They are both still living.  My father and I still live in Peterhead. Dad’s  grandparents were Peter Giulianotti and Elizabeta Landini.   They are buried in Peterhead Cemetery alongside 3 of their infant children.

My father’s name is ALBERTO GIULIANOTTI and he married Agnes Christie Dow of Aberdeen.   . They have 5 children,

  • Stewart Dow is the son of my mother’s first marriage.
  • Teresa Maria Giulianotti – born in the year 1960
  • Albert Peter Giulianotti  – born 1962
  • Twins, Dennis and Derek Giulianotti both  – born 1963
My father worked for his father in Aberdeen at their Ice Cream Factory.   It was called Holburn Ices and he progressed to become the Managing Director of the Company.   He worked here for most of his adult  life until it closed down in the 1980’s.  His father Adamo Peter died in 1965.  His mum Maggie Jane Keith died on 21st October 1972.  They both resided at 414 King Street, Aberdeen and it was here that I, Teresa, was born on 2nd November 1960. Although I was born here we lived at 105 Bon Accord Street, Aberdeen.
My auntie Nellie married Bert Pratt and they moved to Canada in 1964.   She was recently back home in Peterhead and she has still many fond memories of 22 Chapel Street. 
After my great grandfather Peter died my great grandmother came to live at 105 Bon Accord Street in Aberdeen.


 My father has a lot of fond memories because he often as a child stayed with his grandmother there.   This was later to become our family home.   Looking back on our memories of the family I think a lot of our family lived in this very large town house at one time or another.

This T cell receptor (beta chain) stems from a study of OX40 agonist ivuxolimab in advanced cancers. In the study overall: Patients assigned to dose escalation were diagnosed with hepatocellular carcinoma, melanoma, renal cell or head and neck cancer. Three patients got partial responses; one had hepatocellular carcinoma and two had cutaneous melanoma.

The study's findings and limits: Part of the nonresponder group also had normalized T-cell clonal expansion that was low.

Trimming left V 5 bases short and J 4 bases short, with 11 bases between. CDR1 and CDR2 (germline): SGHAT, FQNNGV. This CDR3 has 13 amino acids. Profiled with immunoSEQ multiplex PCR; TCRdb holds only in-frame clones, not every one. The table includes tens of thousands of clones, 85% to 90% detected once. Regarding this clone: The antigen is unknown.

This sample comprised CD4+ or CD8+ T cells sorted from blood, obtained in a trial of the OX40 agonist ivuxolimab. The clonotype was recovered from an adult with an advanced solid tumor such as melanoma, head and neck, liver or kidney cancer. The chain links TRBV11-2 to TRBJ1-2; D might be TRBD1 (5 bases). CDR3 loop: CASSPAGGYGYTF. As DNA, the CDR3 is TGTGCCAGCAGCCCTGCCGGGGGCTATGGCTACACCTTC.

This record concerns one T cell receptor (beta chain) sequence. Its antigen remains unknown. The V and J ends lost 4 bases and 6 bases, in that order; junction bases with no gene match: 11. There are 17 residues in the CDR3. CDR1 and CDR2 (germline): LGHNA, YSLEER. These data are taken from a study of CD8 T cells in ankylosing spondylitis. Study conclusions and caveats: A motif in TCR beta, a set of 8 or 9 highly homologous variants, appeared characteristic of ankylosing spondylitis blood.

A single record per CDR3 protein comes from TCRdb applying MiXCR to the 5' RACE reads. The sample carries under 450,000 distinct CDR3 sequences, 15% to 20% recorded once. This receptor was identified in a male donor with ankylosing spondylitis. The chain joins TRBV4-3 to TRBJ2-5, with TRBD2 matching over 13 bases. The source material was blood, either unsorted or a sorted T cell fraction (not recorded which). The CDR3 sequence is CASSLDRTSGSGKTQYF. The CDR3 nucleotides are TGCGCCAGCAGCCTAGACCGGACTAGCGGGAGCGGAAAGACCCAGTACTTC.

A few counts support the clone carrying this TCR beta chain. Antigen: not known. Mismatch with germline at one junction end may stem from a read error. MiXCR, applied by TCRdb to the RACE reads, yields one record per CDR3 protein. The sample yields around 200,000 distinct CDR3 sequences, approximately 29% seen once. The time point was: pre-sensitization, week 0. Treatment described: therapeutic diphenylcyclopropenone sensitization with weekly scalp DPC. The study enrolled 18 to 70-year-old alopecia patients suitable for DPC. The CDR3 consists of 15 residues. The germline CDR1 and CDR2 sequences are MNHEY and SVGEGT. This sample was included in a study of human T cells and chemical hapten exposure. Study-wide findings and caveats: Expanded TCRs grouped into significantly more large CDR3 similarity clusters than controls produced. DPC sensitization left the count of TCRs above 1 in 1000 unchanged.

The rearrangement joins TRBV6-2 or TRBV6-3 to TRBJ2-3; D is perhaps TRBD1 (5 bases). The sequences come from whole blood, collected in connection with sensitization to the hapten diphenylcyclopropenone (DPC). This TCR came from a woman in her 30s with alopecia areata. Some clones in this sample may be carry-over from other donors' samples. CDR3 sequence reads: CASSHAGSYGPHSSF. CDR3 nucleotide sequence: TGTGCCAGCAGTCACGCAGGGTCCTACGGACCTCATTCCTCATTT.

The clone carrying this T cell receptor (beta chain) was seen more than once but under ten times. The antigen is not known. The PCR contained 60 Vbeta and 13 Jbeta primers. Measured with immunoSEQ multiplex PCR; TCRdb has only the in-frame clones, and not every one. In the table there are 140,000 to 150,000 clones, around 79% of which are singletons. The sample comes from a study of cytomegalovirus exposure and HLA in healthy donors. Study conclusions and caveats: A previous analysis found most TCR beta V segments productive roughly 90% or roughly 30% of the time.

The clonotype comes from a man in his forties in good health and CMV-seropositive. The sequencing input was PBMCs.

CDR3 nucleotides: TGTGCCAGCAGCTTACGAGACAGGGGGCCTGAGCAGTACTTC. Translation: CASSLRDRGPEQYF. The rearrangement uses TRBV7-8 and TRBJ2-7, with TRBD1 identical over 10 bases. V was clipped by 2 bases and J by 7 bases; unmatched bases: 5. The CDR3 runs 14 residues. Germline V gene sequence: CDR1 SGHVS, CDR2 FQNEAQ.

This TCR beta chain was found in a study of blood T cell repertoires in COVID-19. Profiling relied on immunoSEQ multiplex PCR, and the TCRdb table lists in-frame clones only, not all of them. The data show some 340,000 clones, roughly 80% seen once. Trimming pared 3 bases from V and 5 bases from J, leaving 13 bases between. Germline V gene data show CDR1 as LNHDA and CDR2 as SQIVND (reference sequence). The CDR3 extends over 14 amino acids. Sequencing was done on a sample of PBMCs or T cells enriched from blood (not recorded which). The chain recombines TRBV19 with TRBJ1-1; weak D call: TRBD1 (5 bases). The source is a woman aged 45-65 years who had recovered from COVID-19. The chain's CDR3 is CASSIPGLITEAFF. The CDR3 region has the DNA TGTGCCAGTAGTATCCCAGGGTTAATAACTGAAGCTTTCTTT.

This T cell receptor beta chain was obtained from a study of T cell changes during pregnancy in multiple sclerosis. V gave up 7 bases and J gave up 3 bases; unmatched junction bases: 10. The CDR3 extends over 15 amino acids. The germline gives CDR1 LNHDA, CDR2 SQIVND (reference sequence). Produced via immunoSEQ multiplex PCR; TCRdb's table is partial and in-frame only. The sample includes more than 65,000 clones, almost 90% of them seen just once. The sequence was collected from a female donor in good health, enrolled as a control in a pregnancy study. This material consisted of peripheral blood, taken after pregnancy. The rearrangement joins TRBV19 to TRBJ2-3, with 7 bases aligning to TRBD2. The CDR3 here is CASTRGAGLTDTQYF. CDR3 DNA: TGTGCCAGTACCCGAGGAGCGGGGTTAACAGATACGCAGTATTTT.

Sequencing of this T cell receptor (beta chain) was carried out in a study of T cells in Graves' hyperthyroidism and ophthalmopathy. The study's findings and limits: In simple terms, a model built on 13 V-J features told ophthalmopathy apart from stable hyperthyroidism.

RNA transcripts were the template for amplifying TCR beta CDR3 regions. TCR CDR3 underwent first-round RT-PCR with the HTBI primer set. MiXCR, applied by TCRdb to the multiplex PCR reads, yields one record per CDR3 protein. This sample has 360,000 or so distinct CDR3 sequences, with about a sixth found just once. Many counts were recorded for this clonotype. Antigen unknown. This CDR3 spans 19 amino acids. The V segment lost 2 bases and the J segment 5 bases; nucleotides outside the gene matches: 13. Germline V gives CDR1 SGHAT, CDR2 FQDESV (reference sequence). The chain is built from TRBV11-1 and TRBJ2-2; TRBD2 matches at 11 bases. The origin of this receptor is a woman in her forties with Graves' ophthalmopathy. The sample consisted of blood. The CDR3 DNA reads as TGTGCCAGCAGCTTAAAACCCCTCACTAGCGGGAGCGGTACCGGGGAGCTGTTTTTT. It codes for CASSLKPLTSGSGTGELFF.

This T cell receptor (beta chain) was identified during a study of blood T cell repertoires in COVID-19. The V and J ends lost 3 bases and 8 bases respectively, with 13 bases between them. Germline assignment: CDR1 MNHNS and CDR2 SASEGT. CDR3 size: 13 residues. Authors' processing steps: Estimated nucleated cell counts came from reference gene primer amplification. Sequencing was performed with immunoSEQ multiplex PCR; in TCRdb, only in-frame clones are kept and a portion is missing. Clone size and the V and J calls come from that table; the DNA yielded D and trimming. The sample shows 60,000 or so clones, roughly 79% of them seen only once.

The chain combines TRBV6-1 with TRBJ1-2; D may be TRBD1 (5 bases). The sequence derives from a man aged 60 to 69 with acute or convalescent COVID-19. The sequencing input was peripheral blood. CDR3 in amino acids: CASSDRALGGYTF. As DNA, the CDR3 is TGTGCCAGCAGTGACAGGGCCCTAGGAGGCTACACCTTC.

Elisabeta Landini also attended my auntie Nellie’s wedding and my father was a teenager at that time.

Attilio Giulianotti was my grandfather’s brother.   He married Vittoria Bellini.  They lived at 105 Forest Avenue and owned and ran the Rendevous Cafe which was next door to their house.  They have one daughter Sylvia whom I believe is still living up in Deeside.

I know  my father could tell you a thousand and one stories about the Giulianotti  family and their origins.   He and his sister have visited relatives who are still alive  in Borgotora at the family homes over the last 20 years.  I hope someday that my travels will take me to the roots of our family as well.  My daughter has been and has told me lots of stories about Borgotora


The Holborn Cafe was a swinging spot in the 1960s but in fact its roots were many years before that. The Guilianotti family established the business at 53 Holburn Street in 1928. Attilio Guilianotti learned his trade as a master confectioner in London before moving to the Granite City. The family were credited with first introducing knickerbocker glories to Aberdeen.